Using the law in social work AMHP practice to navigate coercion and care

Abbott, Simon (2017) Using the law in social work AMHP practice to navigate coercion and care. In: 7th European Conference for Social Work Research : Challenges in Social Work Research – Conflicts, Barriers and Possibilities in relation to Social Work; 19 - 21 Apr 2017, Aalborg, Denmark. (Unpublished)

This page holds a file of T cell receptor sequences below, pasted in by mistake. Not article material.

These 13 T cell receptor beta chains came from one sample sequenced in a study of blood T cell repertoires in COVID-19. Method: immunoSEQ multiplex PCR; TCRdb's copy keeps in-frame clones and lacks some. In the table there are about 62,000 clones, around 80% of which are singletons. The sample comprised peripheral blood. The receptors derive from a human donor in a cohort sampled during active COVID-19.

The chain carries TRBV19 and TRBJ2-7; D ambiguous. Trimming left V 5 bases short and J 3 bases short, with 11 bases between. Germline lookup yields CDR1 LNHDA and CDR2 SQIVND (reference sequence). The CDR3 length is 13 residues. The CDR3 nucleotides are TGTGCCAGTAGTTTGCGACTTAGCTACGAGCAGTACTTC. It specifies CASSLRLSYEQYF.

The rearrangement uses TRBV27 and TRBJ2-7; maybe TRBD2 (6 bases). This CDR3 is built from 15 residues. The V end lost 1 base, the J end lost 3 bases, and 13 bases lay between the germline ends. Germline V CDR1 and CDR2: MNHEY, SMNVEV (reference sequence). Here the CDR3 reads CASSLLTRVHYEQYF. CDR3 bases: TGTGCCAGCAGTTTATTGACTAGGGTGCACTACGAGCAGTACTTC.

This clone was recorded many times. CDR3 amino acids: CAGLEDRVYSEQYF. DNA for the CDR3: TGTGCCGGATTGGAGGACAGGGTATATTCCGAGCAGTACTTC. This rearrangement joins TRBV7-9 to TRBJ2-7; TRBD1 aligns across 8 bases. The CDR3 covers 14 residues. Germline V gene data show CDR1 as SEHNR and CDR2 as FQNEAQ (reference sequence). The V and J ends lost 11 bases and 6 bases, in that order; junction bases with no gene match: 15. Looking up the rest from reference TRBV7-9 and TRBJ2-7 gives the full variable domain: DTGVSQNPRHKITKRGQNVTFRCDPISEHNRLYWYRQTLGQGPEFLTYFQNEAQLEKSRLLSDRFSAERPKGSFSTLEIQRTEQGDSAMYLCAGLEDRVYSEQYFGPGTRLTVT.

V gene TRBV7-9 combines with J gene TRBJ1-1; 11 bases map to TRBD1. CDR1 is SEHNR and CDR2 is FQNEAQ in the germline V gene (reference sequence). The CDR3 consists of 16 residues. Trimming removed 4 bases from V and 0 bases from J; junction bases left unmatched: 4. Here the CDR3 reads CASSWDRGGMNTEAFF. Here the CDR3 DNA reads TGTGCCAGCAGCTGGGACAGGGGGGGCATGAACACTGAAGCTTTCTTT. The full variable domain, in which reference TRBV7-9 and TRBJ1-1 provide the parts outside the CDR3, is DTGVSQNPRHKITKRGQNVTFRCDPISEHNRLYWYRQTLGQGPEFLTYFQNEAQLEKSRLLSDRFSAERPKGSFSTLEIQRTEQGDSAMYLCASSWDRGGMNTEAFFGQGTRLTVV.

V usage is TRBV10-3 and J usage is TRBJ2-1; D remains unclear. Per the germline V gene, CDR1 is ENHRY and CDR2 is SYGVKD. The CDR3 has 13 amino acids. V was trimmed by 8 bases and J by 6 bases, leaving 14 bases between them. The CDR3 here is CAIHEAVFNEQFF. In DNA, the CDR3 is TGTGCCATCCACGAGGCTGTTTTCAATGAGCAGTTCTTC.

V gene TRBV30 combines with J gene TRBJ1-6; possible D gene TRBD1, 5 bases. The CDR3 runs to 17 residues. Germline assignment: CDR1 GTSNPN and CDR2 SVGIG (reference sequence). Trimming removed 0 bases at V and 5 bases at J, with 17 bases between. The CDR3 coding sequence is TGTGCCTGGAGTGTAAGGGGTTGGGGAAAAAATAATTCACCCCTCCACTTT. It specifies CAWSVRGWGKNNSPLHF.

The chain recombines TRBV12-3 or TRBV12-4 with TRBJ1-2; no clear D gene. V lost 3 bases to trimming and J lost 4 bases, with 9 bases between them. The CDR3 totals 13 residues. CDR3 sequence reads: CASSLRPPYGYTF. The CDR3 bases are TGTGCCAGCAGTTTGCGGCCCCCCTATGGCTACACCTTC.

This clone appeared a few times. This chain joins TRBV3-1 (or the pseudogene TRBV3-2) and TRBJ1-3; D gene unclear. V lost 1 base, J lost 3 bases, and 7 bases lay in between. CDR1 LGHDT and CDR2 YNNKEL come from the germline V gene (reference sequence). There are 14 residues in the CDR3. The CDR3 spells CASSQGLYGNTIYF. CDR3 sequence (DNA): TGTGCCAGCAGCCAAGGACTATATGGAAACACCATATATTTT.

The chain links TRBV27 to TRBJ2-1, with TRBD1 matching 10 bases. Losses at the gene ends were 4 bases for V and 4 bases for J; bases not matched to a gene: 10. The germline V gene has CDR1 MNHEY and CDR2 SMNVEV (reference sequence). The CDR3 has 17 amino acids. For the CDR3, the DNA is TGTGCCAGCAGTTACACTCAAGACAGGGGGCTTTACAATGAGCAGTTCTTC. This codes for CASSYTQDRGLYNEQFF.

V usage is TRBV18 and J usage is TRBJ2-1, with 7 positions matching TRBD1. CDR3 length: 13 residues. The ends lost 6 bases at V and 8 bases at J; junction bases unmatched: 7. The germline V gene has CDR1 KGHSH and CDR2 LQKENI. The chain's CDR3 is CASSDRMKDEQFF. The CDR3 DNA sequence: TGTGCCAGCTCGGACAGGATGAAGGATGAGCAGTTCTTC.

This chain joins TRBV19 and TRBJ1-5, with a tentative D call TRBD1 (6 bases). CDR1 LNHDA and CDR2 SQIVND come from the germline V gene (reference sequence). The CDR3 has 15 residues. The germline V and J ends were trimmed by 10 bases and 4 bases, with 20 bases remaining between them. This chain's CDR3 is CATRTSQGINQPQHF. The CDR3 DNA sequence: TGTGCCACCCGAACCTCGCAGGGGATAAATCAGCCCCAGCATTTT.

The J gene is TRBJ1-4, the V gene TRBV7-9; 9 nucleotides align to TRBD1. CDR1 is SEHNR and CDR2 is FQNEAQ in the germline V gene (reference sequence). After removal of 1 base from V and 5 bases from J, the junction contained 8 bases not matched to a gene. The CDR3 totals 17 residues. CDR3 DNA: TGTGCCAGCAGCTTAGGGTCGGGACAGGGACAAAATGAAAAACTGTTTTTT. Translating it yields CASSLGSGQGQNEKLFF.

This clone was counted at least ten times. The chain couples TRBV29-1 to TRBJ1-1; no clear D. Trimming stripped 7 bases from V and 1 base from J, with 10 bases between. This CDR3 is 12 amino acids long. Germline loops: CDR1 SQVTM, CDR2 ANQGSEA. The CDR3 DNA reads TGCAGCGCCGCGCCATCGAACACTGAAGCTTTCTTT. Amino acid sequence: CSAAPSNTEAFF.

Background and purpose The Mental Health Act 1983 (as amended 2007) imposes autonomous decision-making responsibility on an Approved Mental Health Professional (AMHP), who is usually a social worker, in relation to deciding whether or not to detain a person in psychiatric hospital for assessment or treatment. The law envisages that the AMHP brings a social perspective to bear on the assessment and consideration of less restrictive options. The stakes in this area of law and social work are high as they deal with important issues concerning individual liberty that have profound implications in relation to the power of the state to intervene in the lives of citizens, where notions of coercion, care and autonomy are often in tension. This paper draws on a study of how social worker AMHPS use the law in action to consider how the research findings can inform professional practice in this challenging context. It addresses the following question: How do social workers reconcile the tension between coercion, care and autonomy when they use the law to take away a persons liberty? Conflicts, barriers and opportunities in relation to social work practice will be proposed. Methods Eleven social work AMHPs, purposively selected from three different local authorities in England, participated in the study, which used qualitative in-depth interviews and practitioner diaries to collect case stories about using the law in action in circumstances where compulsory admission to hospital was a possibility. The use of case stories encouraged participants to provide a rich description of events as they un-folded over time. Practitioner diaries gave insight into how participants interpreted situations and gave meaning to actions and events. Computer Assisted Qualitative Data Analysis in the form of NVIVO was utilized to manage the data, and to support data analysis using framework analysis (Ritchie and Spencer 1994). Results Participants in the study described their experience of using the law in practice as an interpretive and situated practice. The themes outlined in this paper are ‘troubles and problems’, ‘risks and concerns’, ‘community versus containment’, ‘judgment and justification’ and ‘relationships and resources’. Tenability and trust are core concepts interwoven between the themes. Conclusions and implications: The research speaks to the main conference theme of challenges in social work research – conflicts, barriers and possibilities in relation to social work. It does this by drawing on social work research that is linked closely to the complex world of social work. The paper specifically addresses the conference sub theme of connections, diversities and controversies between social work research and policy makers, practitioners or service users. This is done by drawing on social work research findings to illuminate the connections diversities and controversies in the relationship between law and social work AMHP practice in the context of coercion and care.

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